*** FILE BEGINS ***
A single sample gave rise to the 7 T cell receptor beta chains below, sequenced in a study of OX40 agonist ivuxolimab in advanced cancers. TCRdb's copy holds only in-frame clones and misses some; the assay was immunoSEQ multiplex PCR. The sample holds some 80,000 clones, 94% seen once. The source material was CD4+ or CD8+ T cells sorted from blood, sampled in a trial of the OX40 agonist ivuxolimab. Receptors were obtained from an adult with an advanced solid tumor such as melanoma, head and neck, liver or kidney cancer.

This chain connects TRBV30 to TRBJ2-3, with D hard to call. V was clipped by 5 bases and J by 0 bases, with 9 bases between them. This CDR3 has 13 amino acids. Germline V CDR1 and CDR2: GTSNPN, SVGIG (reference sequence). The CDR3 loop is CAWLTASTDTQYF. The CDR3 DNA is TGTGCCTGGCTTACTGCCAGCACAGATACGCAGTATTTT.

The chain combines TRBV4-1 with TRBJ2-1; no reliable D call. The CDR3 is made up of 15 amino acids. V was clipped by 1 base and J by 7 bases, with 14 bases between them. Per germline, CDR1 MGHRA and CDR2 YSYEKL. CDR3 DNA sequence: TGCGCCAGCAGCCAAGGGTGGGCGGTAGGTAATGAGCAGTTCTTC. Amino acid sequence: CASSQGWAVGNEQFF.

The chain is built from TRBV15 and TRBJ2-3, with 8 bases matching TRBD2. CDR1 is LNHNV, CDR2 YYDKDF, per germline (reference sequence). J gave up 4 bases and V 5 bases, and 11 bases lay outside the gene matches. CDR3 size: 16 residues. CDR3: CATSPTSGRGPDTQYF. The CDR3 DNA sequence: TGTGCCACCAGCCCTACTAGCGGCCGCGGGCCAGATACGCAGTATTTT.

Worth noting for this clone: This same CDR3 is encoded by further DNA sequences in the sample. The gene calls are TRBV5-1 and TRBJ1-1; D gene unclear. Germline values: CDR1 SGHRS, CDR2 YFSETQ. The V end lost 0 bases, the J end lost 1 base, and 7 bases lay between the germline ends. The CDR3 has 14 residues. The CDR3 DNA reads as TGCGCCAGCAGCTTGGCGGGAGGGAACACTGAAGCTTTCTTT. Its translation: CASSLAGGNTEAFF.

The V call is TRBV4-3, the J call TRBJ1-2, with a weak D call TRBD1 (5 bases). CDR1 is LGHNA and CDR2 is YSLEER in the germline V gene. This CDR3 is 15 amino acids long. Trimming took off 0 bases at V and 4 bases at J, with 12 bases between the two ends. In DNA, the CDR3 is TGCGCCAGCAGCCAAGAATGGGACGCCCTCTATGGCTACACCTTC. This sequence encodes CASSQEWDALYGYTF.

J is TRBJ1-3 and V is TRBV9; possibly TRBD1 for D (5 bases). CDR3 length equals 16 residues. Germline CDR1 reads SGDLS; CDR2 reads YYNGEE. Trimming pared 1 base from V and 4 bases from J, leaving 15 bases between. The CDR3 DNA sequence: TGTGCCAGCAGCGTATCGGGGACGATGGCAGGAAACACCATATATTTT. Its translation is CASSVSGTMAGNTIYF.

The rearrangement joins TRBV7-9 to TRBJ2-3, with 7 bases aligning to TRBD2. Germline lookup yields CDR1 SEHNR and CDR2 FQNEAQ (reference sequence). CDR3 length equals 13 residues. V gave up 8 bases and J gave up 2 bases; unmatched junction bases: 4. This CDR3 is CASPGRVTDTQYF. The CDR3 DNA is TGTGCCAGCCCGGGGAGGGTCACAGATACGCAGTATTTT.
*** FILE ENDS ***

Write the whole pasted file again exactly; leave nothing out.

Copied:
A single sample gave rise to the 7 T cell receptor beta chains below, sequenced in a study of OX40 agonist ivuxolimab in advanced cancers. TCRdb's copy holds only in-frame clones and misses some; the assay was immunoSEQ multiplex PCR. The sample holds some 80,000 clones, 94% seen once. The source material was CD4+ or CD8+ T cells sorted from blood, sampled in a trial of the OX40 agonist ivuxolimab. Receptors were obtained from an adult with an advanced solid tumor such as melanoma, head and neck, liver or kidney cancer.

This chain connects TRBV30 to TRBJ2-3, with D hard to call. V was clipped by 5 bases and J by 0 bases, with 9 bases between them. This CDR3 has 13 amino acids. Germline V CDR1 and CDR2: GTSNPN, SVGIG (reference sequence). The CDR3 loop is CAWLTASTDTQYF. The CDR3 DNA is TGTGCCTGGCTTACTGCCAGCACAGATACGCAGTATTTT.

The chain combines TRBV4-1 with TRBJ2-1; no reliable D call. The CDR3 is made up of 15 amino acids. V was clipped by 1 base and J by 7 bases, with 14 bases between them. Per germline, CDR1 MGHRA and CDR2 YSYEKL. CDR3 DNA sequence: TGCGCCAGCAGCCAAGGGTGGGCGGTAGGTAATGAGCAGTTCTTC. Amino acid sequence: CASSQGWAVGNEQFF.

The chain is built from TRBV15 and TRBJ2-3, with 8 bases matching TRBD2. CDR1 is LNHNV, CDR2 YYDKDF, per germline (reference sequence). J gave up 4 bases and V 5 bases, and 11 bases lay outside the gene matches. CDR3 size: 16 residues. CDR3: CATSPTSGRGPDTQYF. The CDR3 DNA sequence: TGTGCCACCAGCCCTACTAGCGGCCGCGGGCCAGATACGCAGTATTTT.

Worth noting for this clone: This same CDR3 is encoded by further DNA sequences in the sample. The gene calls are TRBV5-1 and TRBJ1-1; D gene unclear. Germline values: CDR1 SGHRS, CDR2 YFSETQ. The V end lost 0 bases, the J end lost 1 base, and 7 bases lay between the germline ends. The CDR3 has 14 residues. The CDR3 DNA reads as TGCGCCAGCAGCTTGGCGGGAGGGAACACTGAAGCTTTCTTT. Its translation: CASSLAGGNTEAFF.

The V call is TRBV4-3, the J call TRBJ1-2, with a weak D call TRBD1 (5 bases). CDR1 is LGHNA and CDR2 is YSLEER in the germline V gene. This CDR3 is 15 amino acids long. Trimming took off 0 bases at V and 4 bases at J, with 12 bases between the two ends. In DNA, the CDR3 is TGCGCCAGCAGCCAAGAATGGGACGCCCTCTATGGCTACACCTTC. This sequence encodes CASSQEWDALYGYTF.

J is TRBJ1-3 and V is TRBV9; possibly TRBD1 for D (5 bases). CDR3 length equals 16 residues. Germline CDR1 reads SGDLS; CDR2 reads YYNGEE. Trimming pared 1 base from V and 4 bases from J, leaving 15 bases between. The CDR3 DNA sequence: TGTGCCAGCAGCGTATCGGGGACGATGGCAGGAAACACCATATATTTT. Its translation is CASSVSGTMAGNTIYF.

The rearrangement joins TRBV7-9 to TRBJ2-3, with 7 bases aligning to TRBD2. Germline lookup yields CDR1 SEHNR and CDR2 FQNEAQ (reference sequence). CDR3 length equals 13 residues. V gave up 8 bases and J gave up 2 bases; unmatched junction bases: 4. This CDR3 is CASPGRVTDTQYF. The CDR3 DNA is TGTGCCAGCCCGGGGAGGGTCACAGATACGCAGTATTTT.